Chinese boats hit, sink Coast Guard vesselThe Chinese Consul General was summoned on Sunday by the Korean government after Chinese fishing boats sank a Korea Coast Guard vessel on Friday southwest of Socheong Island, Incheon.
The Chinese consul general to Korea met with the Ministry of Foreign Affairs on Sunday by request of the ministry, during which time the ministry called upon the Chinese government to actively prevent its recurrence.
No casualties were reported, while the Chinese fishermen who reportedly rammed their boats into the Korea Coast Guard vessel fled the scene and are currently being sought by officials.
According to the Korea Coast Guard, it was inspecting some 40 Chinese fishing boats in the sea some 76 kilometers (47 miles) southwest of Socheong Island on Friday afternoon, when a 100-ton Chinese fishing boat rammed into the rear of the Coast Guard vessel.
A second boat then rammed into the Coast Guard vessel, which the Coast Guard sees as a deliberate attempt to sink the vessel.
At the time, eight Coast Guard officials were on board a Chinese boat in order to arrest the fishermen for fishing illegally in Korean waters without a permit.
The fishermen had reportedly locked the Coast Guard officials out of the steering house and the eight officials were trying to unlock it. The head of the Coast Guard team, who was on the vessel before it sank, reportedly jumped off the vessel after the first Chinese boat rammed into it.
Two nearby Coast Guard vessels, one a 3,000-ton ship, came to the rescue but the Coast Guard team said that during this time a dozen or so Chinese vessels armed with spears closed in on the Coast Guard vessels.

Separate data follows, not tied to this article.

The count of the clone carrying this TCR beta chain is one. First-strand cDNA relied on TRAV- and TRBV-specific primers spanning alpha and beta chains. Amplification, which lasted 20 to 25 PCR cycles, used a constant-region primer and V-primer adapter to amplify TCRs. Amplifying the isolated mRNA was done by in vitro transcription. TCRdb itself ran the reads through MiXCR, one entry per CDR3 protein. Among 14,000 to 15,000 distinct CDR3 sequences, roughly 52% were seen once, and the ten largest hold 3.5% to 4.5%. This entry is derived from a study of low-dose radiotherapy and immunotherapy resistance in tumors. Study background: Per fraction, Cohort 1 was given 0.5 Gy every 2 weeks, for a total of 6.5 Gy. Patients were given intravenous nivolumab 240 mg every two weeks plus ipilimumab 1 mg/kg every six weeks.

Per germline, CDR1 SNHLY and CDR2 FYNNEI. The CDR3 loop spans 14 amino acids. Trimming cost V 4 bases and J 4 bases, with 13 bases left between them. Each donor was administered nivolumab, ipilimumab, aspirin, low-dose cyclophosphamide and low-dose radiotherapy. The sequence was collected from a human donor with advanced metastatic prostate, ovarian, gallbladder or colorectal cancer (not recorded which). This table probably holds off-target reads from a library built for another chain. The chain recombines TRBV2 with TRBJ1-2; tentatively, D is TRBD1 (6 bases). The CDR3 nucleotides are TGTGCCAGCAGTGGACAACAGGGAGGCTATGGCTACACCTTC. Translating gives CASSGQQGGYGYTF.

As an act of self defense, the Coast Guard shot at the Chinese vessels with a K1 rifle and a grenade launcher, among other weapons, at which point the Chinese boats turned and left.
According to the Korea Coast Guard, no Chinese fisherman was injured in the incident, and all Coast Guard officials were rescued.
“The Korea Coast Guard will immediately seek the arrest of the Chinese vessels that, we suspect, deliberately sank the Coast Guard vessel,” said Lee Joo-sung, head of the Korea Coast Guard branch office in Incheon. “And we will seek stronger measures from the Chinese government to curb illegal fishing by their citizens in Korean waters.”
“We regret that such an incident took place,” said Zhu Jizhong, the Chinese deputy consul general to Korea, “while the Chinese government is doing all it can.”
Clashes between Chinese fishermen and the Korea Coast Guard have been frequently reported lately.
On Sept. 29, a Chinese fishing boat caught fire west of South Jeolla, killing three Chinese fishermen. The fire reportedly started after Korea Coast Guard threw flash grenades onto the boat when the fishermen refused to stop the boat for inspection after fishing in Korean waters.
According to statistics from the Ministry of Oceans and Fisheries, roughly 200 to 300 Chinese vessels cross domestic borders in the Yellow Sea during crab season.
BY KIM MIN-WOOK, ESTHER CHUNG [firstname.lastname@example.org]